Remarks for World Business Angels Investment Forum

As a former private equity investor and representative of a government keenly interested in promoting entrepreneurship worldwide, I wish I could have attended the World Business Angels Investment Forum in person. Congratulations to Baybars for having assembled such an impressive group. How fitting that you are meeting in Istanbul, the crossroads between West and East.

The United States wants to see entrepreneurship and innovation thrive, not just at home, but all around the world. Why? Because the world desperately needs new ideas, and people to take the risks to turn them into reality, in order to solve pressing economic, social and political challenges.

Of course, we‘re proud of Silicon Valley and of our many other technology hubs, our world class universities, our liquid capital markets, and our spirit of free enterprise – among other things. But we’d like to see other areas of the world enjoy these blessings too: areas of the world that are open to new ideas typically grow faster, are more stable, and make better partners. A rising tide lifts all boats.

Job creation remains one of the key challenges we all share. Small and medium sized enterprises are the backbone of both the US and European economies, creating 85% of new jobs in Europe and 63% of new jobs in the United States. The digital sector can grow seven times faster than EU GDP in the coming years. The internet economy in the developed markets of the G-20 is forecast to grow at an annual rate of 8% over the next five years. According to the European Commission, the “app economy” alone will create 3 million new jobs between now and 2018, with revenues tripling to 63 billion euros.

In my prior life as an investor, I had the pleasure of working with many startups and small firms looking for growth capital to expand. These firms, not government bureaucrats, are the ones who really drive change, progress, increased productivity and job creation. You and others like you are the world’s vital force and future.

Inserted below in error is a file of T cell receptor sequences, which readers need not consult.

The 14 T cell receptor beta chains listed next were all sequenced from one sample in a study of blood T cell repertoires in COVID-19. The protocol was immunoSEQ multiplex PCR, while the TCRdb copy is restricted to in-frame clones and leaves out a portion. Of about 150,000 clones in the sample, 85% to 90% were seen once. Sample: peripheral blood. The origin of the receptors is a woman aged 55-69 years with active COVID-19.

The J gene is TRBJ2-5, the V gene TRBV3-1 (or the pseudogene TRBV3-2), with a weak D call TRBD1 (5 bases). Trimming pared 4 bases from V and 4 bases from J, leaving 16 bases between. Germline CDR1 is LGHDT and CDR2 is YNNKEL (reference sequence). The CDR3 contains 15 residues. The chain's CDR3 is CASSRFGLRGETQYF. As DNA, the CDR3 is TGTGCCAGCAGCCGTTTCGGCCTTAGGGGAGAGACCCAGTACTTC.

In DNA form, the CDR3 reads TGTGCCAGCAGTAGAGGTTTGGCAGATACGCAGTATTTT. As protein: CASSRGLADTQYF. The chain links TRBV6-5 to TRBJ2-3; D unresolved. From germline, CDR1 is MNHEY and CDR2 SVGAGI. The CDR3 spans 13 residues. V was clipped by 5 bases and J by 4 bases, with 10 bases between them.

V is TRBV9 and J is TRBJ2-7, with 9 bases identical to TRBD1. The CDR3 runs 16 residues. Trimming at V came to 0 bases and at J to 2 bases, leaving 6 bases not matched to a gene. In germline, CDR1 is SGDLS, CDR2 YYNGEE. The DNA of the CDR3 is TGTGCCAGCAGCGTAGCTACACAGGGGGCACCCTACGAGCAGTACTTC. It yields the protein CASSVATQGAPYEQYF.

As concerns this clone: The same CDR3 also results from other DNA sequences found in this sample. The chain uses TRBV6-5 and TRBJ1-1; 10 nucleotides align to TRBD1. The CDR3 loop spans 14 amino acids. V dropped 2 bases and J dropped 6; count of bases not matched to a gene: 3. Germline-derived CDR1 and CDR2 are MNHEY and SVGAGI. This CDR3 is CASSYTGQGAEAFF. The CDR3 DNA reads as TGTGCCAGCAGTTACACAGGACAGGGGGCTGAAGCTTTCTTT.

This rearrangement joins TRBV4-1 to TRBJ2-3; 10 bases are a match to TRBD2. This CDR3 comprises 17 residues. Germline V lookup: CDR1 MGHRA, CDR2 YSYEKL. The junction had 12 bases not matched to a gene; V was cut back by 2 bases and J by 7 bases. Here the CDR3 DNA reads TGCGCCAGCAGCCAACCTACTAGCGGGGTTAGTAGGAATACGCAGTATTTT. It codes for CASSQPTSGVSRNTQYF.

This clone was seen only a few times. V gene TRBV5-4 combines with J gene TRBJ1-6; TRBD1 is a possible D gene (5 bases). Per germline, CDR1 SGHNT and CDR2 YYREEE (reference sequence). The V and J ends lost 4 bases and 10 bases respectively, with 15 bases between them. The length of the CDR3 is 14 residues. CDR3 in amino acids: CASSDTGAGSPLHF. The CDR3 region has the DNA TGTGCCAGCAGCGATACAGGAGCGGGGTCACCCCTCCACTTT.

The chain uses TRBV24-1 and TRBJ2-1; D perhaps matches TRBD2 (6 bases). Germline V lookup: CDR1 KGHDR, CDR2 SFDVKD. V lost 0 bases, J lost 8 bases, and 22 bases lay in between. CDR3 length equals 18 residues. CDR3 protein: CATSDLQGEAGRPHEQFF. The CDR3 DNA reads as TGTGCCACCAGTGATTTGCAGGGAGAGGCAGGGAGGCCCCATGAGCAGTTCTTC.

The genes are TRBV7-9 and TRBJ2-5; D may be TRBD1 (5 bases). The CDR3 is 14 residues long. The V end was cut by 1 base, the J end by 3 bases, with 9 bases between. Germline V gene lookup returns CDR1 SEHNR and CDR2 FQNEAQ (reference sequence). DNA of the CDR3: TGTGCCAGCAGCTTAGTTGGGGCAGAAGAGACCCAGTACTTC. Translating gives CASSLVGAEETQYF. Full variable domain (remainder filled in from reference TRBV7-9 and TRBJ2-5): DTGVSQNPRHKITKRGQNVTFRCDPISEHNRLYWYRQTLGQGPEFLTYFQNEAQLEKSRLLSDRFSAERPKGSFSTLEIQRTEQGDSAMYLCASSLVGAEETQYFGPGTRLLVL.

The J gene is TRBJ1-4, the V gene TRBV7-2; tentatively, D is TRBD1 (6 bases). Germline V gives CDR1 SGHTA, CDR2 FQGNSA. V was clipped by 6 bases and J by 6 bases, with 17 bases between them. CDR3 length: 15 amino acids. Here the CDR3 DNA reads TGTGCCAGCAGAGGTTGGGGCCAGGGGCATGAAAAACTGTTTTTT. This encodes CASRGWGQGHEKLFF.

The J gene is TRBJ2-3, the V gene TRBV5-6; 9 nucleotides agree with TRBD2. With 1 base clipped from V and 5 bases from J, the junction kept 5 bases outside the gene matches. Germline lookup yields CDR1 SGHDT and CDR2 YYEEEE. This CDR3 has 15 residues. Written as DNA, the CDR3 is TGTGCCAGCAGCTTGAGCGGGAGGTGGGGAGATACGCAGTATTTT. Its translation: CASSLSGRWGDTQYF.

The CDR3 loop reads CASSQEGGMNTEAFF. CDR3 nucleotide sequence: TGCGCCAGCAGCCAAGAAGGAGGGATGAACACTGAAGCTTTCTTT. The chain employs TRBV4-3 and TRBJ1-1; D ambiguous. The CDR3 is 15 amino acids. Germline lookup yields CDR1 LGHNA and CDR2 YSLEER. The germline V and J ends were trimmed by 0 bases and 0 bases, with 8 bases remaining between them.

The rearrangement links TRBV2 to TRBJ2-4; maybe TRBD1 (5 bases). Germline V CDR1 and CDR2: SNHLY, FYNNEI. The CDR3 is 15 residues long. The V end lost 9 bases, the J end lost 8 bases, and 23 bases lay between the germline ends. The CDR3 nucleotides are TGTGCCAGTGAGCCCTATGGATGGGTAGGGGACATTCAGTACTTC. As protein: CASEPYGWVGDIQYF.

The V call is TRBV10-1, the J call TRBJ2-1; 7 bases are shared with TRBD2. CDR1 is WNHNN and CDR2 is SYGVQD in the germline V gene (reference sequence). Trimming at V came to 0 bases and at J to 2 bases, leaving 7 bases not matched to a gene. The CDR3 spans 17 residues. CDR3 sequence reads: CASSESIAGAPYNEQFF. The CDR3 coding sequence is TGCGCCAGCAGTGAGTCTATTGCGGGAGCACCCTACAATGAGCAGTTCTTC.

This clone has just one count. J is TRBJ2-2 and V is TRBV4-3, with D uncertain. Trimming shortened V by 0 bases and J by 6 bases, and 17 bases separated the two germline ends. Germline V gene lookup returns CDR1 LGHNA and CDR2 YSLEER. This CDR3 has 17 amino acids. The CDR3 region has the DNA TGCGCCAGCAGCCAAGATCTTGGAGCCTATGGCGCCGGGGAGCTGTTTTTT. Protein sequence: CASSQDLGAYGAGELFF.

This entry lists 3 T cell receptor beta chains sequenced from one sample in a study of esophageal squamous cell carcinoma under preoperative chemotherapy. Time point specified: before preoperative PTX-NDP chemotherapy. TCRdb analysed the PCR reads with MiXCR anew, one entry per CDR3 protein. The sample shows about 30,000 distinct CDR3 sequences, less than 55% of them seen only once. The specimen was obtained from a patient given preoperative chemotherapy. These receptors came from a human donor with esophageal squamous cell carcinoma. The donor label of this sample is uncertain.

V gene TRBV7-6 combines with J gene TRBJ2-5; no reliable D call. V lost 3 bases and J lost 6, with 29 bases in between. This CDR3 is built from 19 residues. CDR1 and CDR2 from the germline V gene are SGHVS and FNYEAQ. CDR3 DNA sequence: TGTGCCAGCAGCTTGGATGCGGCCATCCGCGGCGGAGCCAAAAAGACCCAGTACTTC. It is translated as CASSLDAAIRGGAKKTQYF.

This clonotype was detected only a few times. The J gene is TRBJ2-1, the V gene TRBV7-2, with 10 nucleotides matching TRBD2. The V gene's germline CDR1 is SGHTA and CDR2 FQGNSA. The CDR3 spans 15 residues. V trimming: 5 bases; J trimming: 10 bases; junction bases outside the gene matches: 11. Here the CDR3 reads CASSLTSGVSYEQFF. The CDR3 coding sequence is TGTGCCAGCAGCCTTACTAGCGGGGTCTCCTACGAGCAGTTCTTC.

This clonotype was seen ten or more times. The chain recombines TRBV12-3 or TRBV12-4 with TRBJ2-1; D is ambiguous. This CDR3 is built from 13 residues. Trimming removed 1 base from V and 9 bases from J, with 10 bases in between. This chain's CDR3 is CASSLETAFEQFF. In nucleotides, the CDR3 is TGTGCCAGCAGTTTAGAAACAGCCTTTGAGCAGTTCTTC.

As US Ambassador to the European Union, I am following with great interest the European Commission’s focus on facilitating entrepreneurship and creating a digital single market. Europe cannot afford fragmented regulation, 28 times, for digital products and services: the internet is global and digital technologies do not know geographic borders.

The President of the European Commission has stated that “the Internet and digital communications can transform our economies as profoundly as the steam engine did in the 18th century or electricity did in the 19thcentury.” He has made it a priority to ensure that promising new developments such as the cloud, the Internet of Things and big data can thrive in Europe and to help citizens, entrepreneurs and businesses take full advantage of their potential. We think this emphasis is absolutely right.

Countries closely tied to the EU by customs union or FTA, such as Turkey and other close partners, should seek to create the same openings and incentives for investment and scaling up to make themselves the drivers of innovation, not observers.

But these opportunities can only be realized if private capital is harnessed. There are hundreds of billions of euros of private capital sitting in pension funds and corporate balance sheets waiting to be deployed, including into venture capital. Government investment can help in specific instances, such as to catalyze private investments, but this can only be a small part of the solution and should not distract from the effort to improve the climate for entrepreneurs and investors. Governments can help best by setting a regulatory framework in which innovation can thrive.

We are sharing our experiences in the United States with the European Commission in such areas as easing access for small businesses to debt and equity capital, enhancing the liquidity of capital markets, amending bankruptcy codes to enable a second chance for honest entrepreneurs, and promoting pan-European funds and funds of funds to invest in venture capital.

Europe does not have a start up problem; it has a scale up problem, that is getting its start ups to move rapidly to sufficient scale. We also have experience in this regard and we are sharing it with the European Commission.

You and others like you have the opportunity and the responsibility to push for the change and to convince the bureaucrats to unleash the market forces that will drive the growth, innovation and competitiveness upon which our future depends. Don’t give up! I wish you a successful conference.